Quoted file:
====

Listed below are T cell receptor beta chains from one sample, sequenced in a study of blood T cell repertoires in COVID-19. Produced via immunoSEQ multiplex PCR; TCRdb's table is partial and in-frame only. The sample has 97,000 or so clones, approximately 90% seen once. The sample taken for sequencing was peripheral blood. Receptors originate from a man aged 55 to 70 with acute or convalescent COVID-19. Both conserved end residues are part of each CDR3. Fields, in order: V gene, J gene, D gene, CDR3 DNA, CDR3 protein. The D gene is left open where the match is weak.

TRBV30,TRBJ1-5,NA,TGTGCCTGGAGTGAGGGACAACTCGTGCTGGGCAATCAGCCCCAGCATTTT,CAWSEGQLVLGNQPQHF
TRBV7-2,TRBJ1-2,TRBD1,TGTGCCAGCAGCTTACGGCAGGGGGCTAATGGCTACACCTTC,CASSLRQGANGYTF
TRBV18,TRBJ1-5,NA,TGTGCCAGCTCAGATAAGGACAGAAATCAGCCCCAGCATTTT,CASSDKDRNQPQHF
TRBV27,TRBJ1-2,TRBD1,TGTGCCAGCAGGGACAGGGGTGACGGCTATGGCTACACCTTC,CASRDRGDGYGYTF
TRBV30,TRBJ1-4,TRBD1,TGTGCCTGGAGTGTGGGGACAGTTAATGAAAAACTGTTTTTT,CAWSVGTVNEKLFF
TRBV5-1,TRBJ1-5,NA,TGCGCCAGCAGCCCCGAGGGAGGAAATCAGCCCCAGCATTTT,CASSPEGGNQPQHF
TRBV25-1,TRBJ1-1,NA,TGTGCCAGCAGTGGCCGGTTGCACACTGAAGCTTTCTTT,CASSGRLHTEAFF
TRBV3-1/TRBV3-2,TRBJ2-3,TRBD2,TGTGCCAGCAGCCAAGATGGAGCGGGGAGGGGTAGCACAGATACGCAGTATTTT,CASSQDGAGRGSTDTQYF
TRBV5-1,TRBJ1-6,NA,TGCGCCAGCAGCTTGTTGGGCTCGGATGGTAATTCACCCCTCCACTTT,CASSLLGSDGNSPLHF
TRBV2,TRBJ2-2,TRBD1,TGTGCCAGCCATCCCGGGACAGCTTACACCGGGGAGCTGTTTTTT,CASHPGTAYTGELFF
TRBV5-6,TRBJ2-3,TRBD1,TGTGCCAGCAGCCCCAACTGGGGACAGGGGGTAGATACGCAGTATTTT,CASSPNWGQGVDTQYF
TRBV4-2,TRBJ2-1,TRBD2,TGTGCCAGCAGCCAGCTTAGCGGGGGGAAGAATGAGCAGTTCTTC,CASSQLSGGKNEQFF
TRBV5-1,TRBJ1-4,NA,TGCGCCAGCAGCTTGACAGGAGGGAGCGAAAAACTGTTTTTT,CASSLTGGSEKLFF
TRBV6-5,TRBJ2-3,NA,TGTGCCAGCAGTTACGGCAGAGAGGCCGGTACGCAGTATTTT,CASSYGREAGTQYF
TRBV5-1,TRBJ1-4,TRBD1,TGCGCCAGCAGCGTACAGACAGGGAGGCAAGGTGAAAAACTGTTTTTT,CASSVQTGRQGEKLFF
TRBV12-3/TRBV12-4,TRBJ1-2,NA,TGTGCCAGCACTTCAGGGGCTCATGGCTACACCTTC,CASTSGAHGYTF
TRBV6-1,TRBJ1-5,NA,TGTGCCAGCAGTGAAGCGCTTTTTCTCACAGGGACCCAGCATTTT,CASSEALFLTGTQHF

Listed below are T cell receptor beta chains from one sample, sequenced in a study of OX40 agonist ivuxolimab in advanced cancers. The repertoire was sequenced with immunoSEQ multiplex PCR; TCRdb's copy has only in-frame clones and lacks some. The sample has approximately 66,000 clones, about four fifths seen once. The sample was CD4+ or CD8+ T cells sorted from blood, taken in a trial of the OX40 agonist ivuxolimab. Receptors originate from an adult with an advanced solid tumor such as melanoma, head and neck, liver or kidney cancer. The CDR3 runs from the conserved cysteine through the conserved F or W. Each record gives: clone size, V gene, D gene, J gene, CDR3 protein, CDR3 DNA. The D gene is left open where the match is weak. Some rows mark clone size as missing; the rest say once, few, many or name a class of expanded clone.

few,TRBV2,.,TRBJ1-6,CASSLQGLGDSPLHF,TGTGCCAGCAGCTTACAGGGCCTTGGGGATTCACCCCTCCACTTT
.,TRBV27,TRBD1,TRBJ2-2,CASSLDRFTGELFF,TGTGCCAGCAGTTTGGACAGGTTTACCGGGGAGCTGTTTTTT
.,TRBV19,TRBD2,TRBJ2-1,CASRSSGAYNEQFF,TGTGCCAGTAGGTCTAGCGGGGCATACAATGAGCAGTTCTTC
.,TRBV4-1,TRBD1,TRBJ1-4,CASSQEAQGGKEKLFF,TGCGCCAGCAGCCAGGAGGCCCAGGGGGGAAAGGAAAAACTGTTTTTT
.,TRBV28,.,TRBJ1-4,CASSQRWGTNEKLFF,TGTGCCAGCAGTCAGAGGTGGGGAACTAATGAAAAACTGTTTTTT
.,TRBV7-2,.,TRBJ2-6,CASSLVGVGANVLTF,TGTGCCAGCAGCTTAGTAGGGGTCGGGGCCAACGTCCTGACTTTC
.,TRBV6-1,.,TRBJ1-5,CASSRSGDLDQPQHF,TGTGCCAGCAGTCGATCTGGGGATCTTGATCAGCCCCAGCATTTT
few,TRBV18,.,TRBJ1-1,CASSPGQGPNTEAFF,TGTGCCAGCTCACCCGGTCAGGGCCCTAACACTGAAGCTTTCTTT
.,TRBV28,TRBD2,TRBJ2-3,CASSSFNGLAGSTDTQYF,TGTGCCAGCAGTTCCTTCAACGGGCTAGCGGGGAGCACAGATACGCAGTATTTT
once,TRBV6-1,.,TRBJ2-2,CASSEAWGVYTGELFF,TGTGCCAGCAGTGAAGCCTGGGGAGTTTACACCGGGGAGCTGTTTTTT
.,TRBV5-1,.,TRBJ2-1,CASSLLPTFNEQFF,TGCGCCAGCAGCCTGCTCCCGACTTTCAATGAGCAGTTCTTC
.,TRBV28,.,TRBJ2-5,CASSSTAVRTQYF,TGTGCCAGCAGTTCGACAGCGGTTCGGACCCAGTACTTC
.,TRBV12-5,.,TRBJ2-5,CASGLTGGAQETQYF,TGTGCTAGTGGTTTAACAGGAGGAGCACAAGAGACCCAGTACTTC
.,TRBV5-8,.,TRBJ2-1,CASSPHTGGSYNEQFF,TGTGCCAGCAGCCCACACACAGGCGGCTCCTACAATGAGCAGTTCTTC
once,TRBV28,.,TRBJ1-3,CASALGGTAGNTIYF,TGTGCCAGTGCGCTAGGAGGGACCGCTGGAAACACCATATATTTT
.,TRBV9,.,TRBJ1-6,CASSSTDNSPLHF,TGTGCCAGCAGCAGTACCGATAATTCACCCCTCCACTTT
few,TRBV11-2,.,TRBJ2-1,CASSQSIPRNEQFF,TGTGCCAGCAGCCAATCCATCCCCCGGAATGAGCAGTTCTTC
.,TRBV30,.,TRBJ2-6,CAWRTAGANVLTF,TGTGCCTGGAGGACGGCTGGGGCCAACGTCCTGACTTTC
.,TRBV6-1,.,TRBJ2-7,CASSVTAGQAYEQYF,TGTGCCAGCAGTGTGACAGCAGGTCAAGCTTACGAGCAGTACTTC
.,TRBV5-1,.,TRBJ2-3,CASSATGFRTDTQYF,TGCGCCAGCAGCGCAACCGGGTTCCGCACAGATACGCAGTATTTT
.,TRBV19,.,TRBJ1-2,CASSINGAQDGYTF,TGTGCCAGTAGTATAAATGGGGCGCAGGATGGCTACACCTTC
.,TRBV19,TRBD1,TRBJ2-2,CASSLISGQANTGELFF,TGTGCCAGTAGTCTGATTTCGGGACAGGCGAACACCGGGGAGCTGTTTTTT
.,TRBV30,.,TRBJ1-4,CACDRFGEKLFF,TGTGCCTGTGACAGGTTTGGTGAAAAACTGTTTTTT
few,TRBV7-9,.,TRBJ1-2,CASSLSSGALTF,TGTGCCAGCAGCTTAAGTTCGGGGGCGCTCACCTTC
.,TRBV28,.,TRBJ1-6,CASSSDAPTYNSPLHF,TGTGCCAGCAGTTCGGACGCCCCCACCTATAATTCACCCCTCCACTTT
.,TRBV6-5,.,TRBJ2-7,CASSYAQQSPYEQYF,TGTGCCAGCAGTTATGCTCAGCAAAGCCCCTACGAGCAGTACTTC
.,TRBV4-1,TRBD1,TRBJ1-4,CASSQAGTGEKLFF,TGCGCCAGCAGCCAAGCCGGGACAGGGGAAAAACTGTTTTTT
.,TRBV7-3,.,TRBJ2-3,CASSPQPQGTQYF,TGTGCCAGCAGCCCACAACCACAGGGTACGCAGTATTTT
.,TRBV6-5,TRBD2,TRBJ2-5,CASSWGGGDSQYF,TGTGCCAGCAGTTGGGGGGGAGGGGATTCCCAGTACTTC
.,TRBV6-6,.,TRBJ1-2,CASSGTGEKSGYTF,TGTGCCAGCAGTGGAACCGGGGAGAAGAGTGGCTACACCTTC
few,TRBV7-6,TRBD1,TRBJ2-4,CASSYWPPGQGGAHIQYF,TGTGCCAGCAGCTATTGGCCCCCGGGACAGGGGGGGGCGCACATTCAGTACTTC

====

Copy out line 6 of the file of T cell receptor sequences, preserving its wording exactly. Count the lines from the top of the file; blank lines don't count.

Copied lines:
TRBV30,TRBJ1-4,TRBD1,TGTGCCTGGAGTGTGGGGACAGTTAATGAAAAACTGTTTTTT,CAWSVGTVNEKLFF